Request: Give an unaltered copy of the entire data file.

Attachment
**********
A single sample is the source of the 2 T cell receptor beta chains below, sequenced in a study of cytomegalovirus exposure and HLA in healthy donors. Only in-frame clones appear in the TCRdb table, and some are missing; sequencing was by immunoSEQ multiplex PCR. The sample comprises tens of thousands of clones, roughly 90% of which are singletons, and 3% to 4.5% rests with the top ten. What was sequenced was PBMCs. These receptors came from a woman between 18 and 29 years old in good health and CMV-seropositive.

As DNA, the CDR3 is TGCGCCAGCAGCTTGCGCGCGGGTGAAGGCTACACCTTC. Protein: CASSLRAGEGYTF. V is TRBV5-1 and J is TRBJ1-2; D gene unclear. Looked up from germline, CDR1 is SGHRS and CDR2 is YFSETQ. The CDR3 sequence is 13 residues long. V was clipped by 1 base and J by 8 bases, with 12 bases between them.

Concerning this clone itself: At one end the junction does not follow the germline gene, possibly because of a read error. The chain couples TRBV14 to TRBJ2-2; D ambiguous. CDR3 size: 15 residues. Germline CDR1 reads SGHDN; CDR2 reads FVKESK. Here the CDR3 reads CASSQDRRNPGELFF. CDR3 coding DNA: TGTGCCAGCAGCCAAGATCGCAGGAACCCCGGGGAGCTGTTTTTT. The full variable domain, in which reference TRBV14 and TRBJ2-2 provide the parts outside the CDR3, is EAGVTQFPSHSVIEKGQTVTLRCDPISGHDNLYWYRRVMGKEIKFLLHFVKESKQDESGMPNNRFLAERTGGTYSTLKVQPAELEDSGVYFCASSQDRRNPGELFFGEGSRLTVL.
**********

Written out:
A single sample is the source of the 2 T cell receptor beta chains below, sequenced in a study of cytomegalovirus exposure and HLA in healthy donors. Only in-frame clones appear in the TCRdb table, and some are missing; sequencing was by immunoSEQ multiplex PCR. The sample comprises tens of thousands of clones, roughly 90% of which are singletons, and 3% to 4.5% rests with the top ten. What was sequenced was PBMCs. These receptors came from a woman between 18 and 29 years old in good health and CMV-seropositive.

As DNA, the CDR3 is TGCGCCAGCAGCTTGCGCGCGGGTGAAGGCTACACCTTC. Protein: CASSLRAGEGYTF. V is TRBV5-1 and J is TRBJ1-2; D gene unclear. Looked up from germline, CDR1 is SGHRS and CDR2 is YFSETQ. The CDR3 sequence is 13 residues long. V was clipped by 1 base and J by 8 bases, with 12 bases between them.

Concerning this clone itself: At one end the junction does not follow the germline gene, possibly because of a read error. The chain couples TRBV14 to TRBJ2-2; D ambiguous. CDR3 size: 15 residues. Germline CDR1 reads SGHDN; CDR2 reads FVKESK. Here the CDR3 reads CASSQDRRNPGELFF. CDR3 coding DNA: TGTGCCAGCAGCCAAGATCGCAGGAACCCCGGGGAGCTGTTTTTT. The full variable domain, in which reference TRBV14 and TRBJ2-2 provide the parts outside the CDR3, is EAGVTQFPSHSVIEKGQTVTLRCDPISGHDNLYWYRRVMGKEIKFLLHFVKESKQDESGMPNNRFLAERTGGTYSTLKVQPAELEDSGVYFCASSQDRRNPGELFFGEGSRLTVL.